24. DISCOVERIESInsights from existing site audits, Stakeholder interviews or analytics. The results of aCompetitor, Peer & Lateral Analysis. Are there insights from similar or unrelated sites orapplications? Observations or background info that can be used to inspire additional contentand functionality.DELIVERABLES WHERE IN THE WORLDWhat documentation do we need to What languages? What countries is theproduce? What are the client capabilities work targeted at? What local or technicaland needs i.e. sketches versus constraints are there?high-fidelity wireframes?
25. TIMING BUDGETWhen is this work due? What are the What is the production budget? What isreview points? When can we engage the the development and creative budget?client in the solution or initial ideas?SOLUTION APPROVALS –MANDATORIES INTERNAL & EXTERNALWhat must be included in the solution Who is the real decision maker and what(e.g. Content, messaging or functionality) do they want? What is the client hierarchy and their sign-offs?TECH ASSESSMENT THIRD PARTIESWhat platforms, CMS or hosting What other people are involved inenvironment do we need to consider? delivering this project? (e.g. externalWhat are the constraints? What tech do suppliers or client internal teams) What iswe want to explore or exclude? Has Tech our relationship?been consulted/signed-off?
26. ATTACHED DOCUMENTSWhat supporting material or background documentationis there? Where is it stored on the server?e.g.Digital Strategy LIKE A FULLY COMPLETED UXPersonas & User Stories BRIEF* THESE DOCUMENTSBrand Assessment & MoodboardsCompetitor, Peer and Lateral Analysis ARE SOME OF THE POTENTIALUX & Content Audit COLLABORATIVELY CREATEDStakeholder Interviews PRODUCTS OF THE DISCOVERUser Research and segmentationsHigh Level Creative Direction & COLLISION PHASES OF THEClient Org chart UX PROCESS...Project Complexity & Dependencies Diagram *Just in case you were thinking “That’s a long brief, I hope I don’t have to fill it out”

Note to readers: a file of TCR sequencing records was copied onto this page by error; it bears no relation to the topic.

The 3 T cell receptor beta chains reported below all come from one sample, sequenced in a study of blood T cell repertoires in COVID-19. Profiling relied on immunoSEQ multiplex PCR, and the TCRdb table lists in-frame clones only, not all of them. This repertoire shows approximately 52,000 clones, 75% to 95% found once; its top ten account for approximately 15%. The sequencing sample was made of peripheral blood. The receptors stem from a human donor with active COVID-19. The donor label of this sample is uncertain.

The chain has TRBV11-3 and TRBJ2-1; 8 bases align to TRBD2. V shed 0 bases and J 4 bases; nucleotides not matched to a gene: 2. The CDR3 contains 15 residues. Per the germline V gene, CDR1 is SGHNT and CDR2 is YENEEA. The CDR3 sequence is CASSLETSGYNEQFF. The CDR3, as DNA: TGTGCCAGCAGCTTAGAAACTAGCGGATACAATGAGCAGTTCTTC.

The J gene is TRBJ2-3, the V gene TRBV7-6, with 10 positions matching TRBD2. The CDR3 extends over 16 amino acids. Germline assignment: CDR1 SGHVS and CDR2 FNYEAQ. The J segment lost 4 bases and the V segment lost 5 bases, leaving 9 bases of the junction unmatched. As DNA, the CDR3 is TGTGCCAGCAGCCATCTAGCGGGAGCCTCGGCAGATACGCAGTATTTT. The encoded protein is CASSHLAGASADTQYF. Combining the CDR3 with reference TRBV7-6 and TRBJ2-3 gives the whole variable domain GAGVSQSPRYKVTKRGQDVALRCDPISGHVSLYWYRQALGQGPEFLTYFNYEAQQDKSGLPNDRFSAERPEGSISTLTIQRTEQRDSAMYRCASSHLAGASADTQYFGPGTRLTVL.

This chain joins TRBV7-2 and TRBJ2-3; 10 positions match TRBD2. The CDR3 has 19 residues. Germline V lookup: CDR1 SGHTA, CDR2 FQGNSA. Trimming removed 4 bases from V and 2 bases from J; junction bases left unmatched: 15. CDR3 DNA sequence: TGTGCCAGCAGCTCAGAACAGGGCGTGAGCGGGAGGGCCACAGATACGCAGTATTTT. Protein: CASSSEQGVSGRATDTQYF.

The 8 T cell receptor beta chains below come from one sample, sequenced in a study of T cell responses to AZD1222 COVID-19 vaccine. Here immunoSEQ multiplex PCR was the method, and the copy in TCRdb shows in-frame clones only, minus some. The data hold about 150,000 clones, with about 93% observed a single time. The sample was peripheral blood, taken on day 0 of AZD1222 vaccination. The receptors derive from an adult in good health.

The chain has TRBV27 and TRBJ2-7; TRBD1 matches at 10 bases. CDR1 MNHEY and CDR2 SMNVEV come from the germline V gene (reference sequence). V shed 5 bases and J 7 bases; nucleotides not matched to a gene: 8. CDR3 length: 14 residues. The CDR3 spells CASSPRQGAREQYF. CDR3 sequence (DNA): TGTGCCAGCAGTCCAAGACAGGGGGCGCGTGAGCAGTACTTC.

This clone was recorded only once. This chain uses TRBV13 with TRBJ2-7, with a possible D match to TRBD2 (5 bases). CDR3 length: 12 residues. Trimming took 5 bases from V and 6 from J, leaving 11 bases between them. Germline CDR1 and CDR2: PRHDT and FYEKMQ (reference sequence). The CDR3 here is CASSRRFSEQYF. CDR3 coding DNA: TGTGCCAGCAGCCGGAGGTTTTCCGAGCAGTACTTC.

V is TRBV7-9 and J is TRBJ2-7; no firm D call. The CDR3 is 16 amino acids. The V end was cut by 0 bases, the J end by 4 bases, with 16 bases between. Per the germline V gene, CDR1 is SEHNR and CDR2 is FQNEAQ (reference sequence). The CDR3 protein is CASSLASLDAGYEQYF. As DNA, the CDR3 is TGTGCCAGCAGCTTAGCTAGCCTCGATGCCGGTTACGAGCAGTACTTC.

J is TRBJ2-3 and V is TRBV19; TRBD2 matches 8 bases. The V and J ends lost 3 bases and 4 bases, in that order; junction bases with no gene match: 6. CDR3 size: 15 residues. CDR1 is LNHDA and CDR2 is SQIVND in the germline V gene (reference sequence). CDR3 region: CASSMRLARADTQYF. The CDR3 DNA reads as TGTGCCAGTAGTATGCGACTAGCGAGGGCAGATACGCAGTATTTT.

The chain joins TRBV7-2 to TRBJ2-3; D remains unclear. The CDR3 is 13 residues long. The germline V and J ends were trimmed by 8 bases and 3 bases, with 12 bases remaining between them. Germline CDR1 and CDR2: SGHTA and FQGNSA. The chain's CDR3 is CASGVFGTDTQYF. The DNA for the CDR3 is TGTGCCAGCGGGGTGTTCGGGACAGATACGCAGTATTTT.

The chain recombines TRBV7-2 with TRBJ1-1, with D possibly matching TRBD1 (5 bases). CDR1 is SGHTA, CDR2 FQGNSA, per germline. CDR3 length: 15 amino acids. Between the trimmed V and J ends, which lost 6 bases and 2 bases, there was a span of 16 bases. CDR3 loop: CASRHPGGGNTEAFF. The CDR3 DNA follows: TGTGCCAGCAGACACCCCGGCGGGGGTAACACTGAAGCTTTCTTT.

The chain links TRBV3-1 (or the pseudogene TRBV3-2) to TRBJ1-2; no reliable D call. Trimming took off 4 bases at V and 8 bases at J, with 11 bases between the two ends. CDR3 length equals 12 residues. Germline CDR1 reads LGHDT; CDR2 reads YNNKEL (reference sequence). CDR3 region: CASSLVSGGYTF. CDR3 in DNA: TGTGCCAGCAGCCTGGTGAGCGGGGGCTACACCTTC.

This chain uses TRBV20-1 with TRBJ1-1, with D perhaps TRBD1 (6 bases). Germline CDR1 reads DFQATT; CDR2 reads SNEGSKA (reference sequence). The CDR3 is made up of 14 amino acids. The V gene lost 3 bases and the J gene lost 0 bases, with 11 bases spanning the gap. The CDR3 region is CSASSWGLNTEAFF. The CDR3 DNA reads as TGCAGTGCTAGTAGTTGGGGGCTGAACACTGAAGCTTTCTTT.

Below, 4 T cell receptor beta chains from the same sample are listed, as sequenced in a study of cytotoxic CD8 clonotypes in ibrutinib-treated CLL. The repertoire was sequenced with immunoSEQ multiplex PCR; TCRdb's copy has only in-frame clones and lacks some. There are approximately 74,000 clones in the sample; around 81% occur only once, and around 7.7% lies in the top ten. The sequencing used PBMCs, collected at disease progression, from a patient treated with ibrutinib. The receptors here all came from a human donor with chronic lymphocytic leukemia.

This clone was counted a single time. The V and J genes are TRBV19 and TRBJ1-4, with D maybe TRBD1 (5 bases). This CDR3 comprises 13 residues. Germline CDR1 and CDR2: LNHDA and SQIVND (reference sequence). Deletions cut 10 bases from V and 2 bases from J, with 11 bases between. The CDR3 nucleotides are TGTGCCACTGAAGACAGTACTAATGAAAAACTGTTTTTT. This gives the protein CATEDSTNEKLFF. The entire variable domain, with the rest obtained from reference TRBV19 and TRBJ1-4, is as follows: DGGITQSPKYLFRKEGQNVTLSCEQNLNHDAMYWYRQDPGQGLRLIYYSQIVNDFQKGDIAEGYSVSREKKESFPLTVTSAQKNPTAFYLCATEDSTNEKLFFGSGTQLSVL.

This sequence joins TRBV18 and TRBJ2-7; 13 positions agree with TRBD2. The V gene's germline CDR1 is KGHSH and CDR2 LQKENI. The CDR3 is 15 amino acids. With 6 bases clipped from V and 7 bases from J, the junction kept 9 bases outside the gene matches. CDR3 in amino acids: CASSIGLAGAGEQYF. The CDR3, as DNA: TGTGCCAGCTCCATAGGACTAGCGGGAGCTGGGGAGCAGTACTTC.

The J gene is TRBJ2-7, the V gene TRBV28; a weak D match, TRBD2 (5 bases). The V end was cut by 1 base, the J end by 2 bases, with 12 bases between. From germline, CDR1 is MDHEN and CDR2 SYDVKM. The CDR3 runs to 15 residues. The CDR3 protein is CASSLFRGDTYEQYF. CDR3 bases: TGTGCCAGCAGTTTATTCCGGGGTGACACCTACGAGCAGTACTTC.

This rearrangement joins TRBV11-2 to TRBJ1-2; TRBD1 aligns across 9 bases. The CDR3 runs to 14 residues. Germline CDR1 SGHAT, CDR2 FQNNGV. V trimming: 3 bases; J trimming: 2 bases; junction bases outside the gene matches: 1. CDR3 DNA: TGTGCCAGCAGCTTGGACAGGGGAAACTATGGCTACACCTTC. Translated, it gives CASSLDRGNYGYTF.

27. worldmade byprocess discover: what can we discover from the world? collision: interaction creates make: ideas make things with a “go” mentality
28. Broad brush strokes at the start can cover a lot of ground as we go through divergentand convergent phases of thought. Learn early and iteratively to succeed sooner. DISCOVER COLLISION MAKE Start of Project Public Prototyping Scale Finish Job Discovery Report Creative From Prototypes Start & Collision Session Brief to Final Production Project Time Line Key Sign-off
29. A COLLABORATIVE & ITERATIVE PROCESS. ALL SKILLSETS ARE INVOLVED THROUGHOUT,BUT PEOPLE’S INVOLVEMENT & DELIVERABLES WEIGHTING CHANGES BY PHASE. DISCOVER COLLISION MAKE PLANNING UX UX CREATIVE/DESIGN DEVELOPMENTWE NEED TO PLAN RESOURCE ACCORDINGLY – IT IS NOT ABOUT PASSING WORK “OVER THE FENCE”.
30. WHAT HAPPENS WHEN A UX ARCHITECT IS NEW TO A STANDARD PROJECT? DIGEST & EXPLORE & BRIEF FIRST RESEARCH SKE TCHES (ASK QUESTIONS) DAY 1 DAY 2 ITERATE (SKE TCHES & IDEAS) DAY 7 DOCUMENT/ PROTOT YPE DAY 6 DAY 3/4/5 (or more) (PRESENT WORK) ITERATE MAKE (REFINE & GE T (COLLABORATE ON AGREEMENT ) DESIGN SOLUTIONS) NB: NOT A SPRINT
31. DISCOVER COLLISION MAKEStart of Project Sketches Iterating Testing Review & Site audits Storyboards Monitor Proof of conceptCompetitor, Peer, Concept Models QA Lateral Analysis Mood BoardsListening audits Personas User Stories PrototypesAudience Research Design CompsStakeholder Interviews Digital Strategy User Testing Beta Testing User Journeys Functional Specs Site Maps KPIs/Objectives Tech Specs Content Strategy Taxonomy CardsortsProject Discovery Report UX/Design Brief PrototypesAssessment & Collision Session & Team alignment & Final Documentation UX Involvement Time Line Key Sign-off
32. THE VALUE OF THE DISCOVER PHASE. Listening Audit Brand Audits & MoodboardsPersonas, User StoriesPersonas User Stories& Tech Usage insightss A ‘phase of divergent thought’, where the project team members keep their perspectives wide to allow for a broad range of ideas and influences. We are asking a question, posing a hypothesis or exploring a problem based on an initial brief and then analysing market data, trends and other information sources to collaboratively develop our initial strategy and first thoughts. Competitor, Peer & Lateral Analysis